C’Bearing has heard many reasons why people are against renaming but believes this resistance can be overcome through Indigenous-led conversation, education, and cooperation. As part of the renaming effort, C’Bearing and other activists are working to educate Colorado citizens about the Sand Creek massacre and the violent history of colonization. “Our history book is the land,” C’Bearing says.

“Colonial cartographies were essentially a tool toward our genocide and trying to wipe us off of the earth.”

Mountains and other landmarks are often at the center of these debates. There is Denali, which was previously known as Mount McKinley, in Alaska, and Devil’s Tower in Wyoming, a popular climbing spot with a name that many local tribes and Indigenous groups say is offensive. According to Luckasavitch of Native Land Digital, because of the often painful history, there is a very real impact for Indigenous people when they see these names on a map. “Colonial cartographies were essentially a tool toward our genocide and trying to wipe us off of the earth,” she says.

Trail and course maps that replicate this colonial violence not only continue to make Indigenous people feel unwelcome in outdoor spaces but also actively contribute to the ongoing persecution they face. C’Bearing and her office are using GIS mapping to help reverse that harmful trajectory. Through the digital mapping tool, they are following the Arapaho people’s journey across the country from the Great Lakes area, where the Arapaho origin story says they came from. Resurfacing and sharing this essential history, she believes, will raise awareness in the general public and empower Arapaho people through their own stories. C’Bearing is also helping national parks create story maps that include Indigenous names, a subtle but consequential way of reminding visitors that they are on Indigenous land. Yellowstone National Park is expected to premier its new maps for its 150th anniversary next year. C’Bearing and her office are also collaborating with Rocky Mountain National Park. These efforts are crucial not just to changing maps and trail signs, but also to empowering Indigenous nations to assert their sovereignty and make their claim to stolen land.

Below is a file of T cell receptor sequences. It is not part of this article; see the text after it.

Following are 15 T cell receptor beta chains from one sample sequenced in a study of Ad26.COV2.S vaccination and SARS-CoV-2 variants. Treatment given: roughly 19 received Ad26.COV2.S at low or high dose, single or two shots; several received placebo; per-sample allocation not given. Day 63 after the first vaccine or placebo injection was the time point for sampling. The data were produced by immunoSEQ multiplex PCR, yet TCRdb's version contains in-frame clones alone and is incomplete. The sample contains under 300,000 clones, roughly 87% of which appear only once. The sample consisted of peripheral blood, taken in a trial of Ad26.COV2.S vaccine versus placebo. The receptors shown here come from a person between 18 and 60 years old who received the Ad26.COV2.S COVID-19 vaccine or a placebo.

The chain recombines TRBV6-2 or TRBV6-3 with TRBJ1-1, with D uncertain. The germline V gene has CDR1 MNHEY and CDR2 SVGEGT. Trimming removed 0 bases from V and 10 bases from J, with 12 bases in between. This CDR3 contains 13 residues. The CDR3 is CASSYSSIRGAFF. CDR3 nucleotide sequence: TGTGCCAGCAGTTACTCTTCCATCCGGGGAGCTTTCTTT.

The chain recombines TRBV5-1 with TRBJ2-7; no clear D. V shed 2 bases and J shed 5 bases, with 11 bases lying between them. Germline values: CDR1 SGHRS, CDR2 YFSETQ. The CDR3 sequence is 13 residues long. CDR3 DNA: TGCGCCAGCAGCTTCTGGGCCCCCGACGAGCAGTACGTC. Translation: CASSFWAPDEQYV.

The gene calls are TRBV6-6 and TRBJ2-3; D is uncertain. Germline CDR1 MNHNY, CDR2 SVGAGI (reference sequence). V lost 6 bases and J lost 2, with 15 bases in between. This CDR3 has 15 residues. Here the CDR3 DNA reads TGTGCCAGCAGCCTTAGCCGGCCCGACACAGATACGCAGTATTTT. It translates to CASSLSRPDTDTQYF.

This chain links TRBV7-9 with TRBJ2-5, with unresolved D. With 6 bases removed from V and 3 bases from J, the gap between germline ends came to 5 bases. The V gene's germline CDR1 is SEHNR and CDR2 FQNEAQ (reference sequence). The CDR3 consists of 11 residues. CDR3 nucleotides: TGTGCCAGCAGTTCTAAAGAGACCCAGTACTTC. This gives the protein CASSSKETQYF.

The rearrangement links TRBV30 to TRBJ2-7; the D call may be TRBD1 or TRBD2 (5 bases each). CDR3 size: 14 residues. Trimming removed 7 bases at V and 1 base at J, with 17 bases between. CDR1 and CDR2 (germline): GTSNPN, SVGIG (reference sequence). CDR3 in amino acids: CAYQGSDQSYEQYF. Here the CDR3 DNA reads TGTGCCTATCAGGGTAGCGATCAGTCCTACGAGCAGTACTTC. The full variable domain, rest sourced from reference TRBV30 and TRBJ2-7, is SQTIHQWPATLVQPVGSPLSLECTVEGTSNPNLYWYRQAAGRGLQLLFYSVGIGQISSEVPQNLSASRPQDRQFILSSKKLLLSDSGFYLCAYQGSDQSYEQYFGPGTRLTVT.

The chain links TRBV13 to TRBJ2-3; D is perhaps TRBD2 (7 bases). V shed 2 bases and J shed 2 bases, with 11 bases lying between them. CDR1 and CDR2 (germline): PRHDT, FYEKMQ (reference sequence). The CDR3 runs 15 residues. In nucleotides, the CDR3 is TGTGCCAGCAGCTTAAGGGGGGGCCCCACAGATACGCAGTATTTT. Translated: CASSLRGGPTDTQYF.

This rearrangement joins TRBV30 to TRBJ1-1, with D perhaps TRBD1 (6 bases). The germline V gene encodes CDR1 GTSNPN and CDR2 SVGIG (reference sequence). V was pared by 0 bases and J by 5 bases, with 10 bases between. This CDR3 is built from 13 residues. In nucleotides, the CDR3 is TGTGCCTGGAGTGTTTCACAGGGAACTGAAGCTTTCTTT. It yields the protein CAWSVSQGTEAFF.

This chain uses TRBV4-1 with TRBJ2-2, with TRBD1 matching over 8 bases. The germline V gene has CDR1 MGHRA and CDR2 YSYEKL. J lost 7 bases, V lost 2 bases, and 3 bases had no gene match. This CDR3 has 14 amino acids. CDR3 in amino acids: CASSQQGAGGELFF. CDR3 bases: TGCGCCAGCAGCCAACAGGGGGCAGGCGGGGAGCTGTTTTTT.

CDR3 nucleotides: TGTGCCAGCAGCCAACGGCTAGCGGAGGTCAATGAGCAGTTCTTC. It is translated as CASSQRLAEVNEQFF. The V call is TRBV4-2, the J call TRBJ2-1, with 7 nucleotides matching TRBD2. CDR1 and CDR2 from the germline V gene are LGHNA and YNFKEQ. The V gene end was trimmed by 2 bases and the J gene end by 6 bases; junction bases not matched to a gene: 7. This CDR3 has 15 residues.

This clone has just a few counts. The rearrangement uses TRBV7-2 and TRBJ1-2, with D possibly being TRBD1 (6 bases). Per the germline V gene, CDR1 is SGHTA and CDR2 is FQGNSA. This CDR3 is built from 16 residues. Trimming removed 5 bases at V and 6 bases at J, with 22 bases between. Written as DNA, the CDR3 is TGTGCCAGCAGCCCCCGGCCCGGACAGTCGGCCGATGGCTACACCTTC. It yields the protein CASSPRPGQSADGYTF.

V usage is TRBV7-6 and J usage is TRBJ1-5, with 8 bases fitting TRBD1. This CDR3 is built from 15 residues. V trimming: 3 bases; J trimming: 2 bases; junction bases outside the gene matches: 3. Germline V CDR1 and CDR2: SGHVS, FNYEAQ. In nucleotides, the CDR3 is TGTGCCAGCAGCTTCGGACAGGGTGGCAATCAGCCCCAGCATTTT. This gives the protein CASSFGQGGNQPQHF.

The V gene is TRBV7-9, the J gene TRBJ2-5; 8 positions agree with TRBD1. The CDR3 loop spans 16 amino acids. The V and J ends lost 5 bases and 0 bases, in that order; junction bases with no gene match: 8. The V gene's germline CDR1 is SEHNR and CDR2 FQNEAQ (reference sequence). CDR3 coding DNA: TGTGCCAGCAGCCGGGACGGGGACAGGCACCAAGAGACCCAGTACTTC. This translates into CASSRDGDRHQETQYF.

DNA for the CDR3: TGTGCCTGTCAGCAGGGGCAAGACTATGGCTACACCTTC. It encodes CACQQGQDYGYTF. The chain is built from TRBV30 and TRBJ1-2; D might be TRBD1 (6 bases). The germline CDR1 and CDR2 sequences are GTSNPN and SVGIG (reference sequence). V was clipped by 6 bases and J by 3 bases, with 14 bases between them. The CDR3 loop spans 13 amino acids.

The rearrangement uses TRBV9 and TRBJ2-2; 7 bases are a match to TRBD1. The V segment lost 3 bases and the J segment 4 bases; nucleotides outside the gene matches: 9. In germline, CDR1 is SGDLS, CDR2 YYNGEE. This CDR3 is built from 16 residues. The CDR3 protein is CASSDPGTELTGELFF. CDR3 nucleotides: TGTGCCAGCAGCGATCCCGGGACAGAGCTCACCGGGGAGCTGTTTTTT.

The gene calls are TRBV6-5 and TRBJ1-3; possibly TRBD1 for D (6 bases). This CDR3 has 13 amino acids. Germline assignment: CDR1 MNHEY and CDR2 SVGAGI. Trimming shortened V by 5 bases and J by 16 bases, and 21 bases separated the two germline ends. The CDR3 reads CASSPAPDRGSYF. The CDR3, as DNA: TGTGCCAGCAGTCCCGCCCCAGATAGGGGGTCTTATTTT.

Reflecting on the forced colonial understanding of territories and boundaries, Jennings says, “We never agreed to have this relationship with this land.” Renaming, land acknowledgements, community building, and Indigenous-centric maps now offer a chance to reset that relationship on Indigenous terms.

Lead Illustration: Gabriella Trujillo